What is the Americans With Disabilities Act (ADA)?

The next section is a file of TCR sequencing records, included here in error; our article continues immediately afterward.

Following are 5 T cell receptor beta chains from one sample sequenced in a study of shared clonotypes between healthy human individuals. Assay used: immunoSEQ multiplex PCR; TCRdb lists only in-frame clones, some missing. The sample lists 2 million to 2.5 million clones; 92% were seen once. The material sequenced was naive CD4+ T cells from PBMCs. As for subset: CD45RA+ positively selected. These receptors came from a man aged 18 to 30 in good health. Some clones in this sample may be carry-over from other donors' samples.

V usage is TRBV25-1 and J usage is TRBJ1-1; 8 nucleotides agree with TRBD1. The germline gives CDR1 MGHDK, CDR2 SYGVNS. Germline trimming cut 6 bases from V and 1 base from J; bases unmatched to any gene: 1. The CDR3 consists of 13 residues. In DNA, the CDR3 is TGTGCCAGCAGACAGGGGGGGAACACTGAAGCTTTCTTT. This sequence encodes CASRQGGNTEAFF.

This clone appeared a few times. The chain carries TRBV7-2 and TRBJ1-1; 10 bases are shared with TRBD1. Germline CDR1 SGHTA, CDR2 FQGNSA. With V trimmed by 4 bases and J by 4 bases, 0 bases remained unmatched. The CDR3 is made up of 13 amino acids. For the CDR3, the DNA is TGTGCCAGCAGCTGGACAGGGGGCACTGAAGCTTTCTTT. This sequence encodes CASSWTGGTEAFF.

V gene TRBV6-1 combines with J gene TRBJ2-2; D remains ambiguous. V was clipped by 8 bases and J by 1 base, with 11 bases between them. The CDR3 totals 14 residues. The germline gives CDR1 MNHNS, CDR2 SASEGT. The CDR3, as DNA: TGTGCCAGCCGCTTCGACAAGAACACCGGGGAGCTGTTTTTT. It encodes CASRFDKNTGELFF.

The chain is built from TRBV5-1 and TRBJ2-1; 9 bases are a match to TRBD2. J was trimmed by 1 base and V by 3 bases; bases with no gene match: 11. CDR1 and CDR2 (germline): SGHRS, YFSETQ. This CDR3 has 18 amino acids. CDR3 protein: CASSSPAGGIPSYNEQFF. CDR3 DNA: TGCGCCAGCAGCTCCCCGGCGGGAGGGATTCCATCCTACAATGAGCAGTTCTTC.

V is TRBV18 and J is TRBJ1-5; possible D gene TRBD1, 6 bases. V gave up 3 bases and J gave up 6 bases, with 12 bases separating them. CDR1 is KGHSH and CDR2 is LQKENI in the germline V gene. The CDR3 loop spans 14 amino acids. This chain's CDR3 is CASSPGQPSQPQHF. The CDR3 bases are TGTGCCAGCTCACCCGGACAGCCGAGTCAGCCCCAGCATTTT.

The Americans with Disabilities Act is a federal civil rights law signed by President George H.W. Bush on July 26, 1990. It prohibits discrimination against people with disabilities in all aspects of public life, such as transportation, employment, education and all private and public places open to the public. It is intended to ensure those with disabilities have the same opportunities and rights as the rest of the population. It includes five sections: employment; activities, services and programs of state and local governments; public accommodations; telecommunications; and miscellaneous. The Americans with Disabilities Act Amendments Act, which became effective Jan. 1, 2009, changed the definition of disability so it would apply to all five sections.